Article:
This is great. I forget how I even came upon this one (safe to say, though, that I was looking up something punk): Thompson S. (2001). Market failure: Punk economics early and late. College Literature 28(2) 48-65:
Punks and punk businesses have, at best, a conflicted relationship with commodification and capitalism, around which aggregates of anxiety coalesce in material form as punk `zines (fanzines), songs, liner notes, and activism launched against what punks perceive as the encroaching realm of capitalism. What I propose is that, after 1979, both in response to the initial “sell out” of punk’s late 70s English scene and in order to preserve control over their field of production, punks adopted economic strategies for resisting capitalism. In fact, the attempt to oppose commercial music in economic terms became crucial to the definition of punk in 1979 and has remained so through the present.
However, punk has failed and continues to fail, even on a relatively small scale, to overturn the dominant mode of economic production that is proffered it-the commercial practices of the major record labels. Punks are unable to absent themselves from commodification and small-scale capitalism; but, in their attempts to resist these economic forms, they fail commercially, which is a sort of punk success after all. In their continual effort and failure to establish a zone of exchange that is qualitatively different from late capitalist commodity exchange, punks testify to the need and desire for such a zone and refuse to abandon the possibility of creating one.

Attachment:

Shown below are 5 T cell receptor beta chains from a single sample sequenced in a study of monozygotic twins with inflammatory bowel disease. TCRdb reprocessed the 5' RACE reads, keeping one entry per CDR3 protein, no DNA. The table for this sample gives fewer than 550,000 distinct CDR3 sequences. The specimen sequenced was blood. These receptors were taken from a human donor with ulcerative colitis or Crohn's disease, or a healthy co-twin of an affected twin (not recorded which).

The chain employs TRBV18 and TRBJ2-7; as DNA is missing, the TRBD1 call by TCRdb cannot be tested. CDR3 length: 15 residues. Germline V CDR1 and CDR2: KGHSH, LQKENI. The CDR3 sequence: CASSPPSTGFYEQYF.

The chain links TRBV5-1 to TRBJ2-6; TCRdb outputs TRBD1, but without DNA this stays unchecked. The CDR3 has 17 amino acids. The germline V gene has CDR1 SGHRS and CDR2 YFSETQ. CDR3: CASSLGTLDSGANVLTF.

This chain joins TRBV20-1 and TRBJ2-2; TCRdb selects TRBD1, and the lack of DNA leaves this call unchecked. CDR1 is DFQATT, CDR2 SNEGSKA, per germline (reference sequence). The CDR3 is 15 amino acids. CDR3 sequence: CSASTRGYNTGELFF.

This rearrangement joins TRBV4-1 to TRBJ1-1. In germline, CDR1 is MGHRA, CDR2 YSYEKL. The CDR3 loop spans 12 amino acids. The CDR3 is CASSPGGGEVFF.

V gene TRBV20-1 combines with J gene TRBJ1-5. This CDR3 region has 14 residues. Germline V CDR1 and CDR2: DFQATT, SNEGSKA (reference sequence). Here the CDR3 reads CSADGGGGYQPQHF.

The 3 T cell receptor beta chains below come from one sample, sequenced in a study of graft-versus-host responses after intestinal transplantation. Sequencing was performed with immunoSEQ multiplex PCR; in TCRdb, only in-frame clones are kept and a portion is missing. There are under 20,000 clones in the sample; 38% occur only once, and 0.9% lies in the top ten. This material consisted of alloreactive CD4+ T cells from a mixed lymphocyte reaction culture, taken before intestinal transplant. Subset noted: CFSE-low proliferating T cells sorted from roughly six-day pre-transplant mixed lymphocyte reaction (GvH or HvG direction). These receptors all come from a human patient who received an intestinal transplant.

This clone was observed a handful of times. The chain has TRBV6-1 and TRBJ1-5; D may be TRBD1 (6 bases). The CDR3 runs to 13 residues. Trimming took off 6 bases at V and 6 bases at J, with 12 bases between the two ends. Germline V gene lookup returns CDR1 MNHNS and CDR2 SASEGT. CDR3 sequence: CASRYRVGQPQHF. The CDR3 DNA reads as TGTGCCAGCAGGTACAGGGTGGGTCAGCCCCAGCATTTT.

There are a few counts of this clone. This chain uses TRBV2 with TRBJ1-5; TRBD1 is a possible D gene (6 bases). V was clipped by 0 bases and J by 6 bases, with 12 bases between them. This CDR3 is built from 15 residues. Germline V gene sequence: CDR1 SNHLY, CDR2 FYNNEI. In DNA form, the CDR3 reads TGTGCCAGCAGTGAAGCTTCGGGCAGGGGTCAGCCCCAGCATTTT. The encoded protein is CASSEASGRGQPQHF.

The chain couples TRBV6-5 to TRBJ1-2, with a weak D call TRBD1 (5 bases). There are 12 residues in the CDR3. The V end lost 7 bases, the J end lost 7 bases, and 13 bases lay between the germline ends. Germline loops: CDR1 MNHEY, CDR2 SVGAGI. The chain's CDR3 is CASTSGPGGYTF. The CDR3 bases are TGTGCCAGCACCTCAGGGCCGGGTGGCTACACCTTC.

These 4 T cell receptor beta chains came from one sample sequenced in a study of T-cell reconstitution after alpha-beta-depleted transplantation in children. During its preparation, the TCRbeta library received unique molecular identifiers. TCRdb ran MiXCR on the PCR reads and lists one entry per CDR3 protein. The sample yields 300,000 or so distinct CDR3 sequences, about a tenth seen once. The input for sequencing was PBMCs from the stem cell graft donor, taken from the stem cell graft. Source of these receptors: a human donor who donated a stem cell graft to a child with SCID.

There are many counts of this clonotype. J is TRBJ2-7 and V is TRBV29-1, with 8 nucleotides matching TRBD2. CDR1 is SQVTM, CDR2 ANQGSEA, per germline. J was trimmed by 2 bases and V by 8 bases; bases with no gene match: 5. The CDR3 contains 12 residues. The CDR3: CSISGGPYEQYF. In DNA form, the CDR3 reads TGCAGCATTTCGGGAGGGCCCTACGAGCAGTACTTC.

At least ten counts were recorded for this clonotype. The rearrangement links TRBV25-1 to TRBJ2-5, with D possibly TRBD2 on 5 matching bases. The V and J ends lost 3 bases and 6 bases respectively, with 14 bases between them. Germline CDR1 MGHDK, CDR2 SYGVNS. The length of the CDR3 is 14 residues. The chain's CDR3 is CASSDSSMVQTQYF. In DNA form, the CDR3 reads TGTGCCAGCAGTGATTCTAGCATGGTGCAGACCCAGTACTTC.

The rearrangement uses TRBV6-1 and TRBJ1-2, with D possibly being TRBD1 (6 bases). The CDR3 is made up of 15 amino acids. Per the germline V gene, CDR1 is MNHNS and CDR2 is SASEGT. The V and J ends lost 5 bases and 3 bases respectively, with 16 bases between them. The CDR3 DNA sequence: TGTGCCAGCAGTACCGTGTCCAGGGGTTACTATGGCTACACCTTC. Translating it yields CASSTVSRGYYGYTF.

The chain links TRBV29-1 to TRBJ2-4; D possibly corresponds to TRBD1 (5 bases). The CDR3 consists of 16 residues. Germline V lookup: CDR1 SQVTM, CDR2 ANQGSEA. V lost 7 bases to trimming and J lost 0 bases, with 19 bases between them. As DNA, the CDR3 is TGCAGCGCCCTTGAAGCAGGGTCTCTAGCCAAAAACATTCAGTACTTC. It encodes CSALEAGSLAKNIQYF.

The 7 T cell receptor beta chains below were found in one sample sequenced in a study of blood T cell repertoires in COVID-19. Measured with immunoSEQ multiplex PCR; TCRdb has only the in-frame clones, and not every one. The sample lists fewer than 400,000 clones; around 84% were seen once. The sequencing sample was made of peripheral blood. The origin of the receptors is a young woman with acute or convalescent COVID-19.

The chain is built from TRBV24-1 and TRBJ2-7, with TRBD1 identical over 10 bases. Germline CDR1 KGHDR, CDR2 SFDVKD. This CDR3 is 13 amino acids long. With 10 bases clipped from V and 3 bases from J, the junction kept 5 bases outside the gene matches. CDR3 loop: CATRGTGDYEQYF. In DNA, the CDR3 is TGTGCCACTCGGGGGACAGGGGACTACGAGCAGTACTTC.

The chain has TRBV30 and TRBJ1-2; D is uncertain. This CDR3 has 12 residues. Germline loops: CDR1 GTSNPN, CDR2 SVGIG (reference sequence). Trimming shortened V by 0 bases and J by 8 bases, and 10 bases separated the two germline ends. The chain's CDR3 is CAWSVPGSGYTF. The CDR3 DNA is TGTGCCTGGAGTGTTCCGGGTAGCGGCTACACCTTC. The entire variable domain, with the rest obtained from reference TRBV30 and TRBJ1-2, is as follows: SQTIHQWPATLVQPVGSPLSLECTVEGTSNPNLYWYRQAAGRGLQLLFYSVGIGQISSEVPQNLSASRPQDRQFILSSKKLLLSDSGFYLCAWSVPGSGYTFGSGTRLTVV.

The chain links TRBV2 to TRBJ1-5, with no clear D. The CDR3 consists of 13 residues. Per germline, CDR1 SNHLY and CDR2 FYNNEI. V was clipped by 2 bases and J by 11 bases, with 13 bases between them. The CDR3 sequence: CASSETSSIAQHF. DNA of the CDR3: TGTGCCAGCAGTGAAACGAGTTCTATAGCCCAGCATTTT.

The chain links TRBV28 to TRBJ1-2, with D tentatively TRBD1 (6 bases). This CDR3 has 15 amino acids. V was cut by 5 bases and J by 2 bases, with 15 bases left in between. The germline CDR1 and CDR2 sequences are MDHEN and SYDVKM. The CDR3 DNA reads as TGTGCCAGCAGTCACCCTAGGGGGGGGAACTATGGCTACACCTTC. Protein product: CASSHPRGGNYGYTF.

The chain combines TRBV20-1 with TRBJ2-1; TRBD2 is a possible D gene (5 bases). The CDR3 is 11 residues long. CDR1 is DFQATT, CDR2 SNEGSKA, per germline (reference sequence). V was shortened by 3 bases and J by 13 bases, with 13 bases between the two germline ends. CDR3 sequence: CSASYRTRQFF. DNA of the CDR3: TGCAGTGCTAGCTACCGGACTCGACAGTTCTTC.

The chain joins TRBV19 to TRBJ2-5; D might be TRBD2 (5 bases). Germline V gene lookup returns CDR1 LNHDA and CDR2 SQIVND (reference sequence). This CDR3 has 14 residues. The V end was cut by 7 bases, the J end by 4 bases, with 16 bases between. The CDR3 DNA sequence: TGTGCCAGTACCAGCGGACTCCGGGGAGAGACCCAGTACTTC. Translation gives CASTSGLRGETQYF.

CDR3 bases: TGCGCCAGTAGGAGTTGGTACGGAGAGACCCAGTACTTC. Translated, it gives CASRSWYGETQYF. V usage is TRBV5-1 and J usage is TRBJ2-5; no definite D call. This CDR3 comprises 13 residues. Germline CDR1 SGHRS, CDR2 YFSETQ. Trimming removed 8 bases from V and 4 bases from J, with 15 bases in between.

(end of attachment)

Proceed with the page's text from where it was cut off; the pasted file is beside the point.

You know you want to. You know you can’t resist.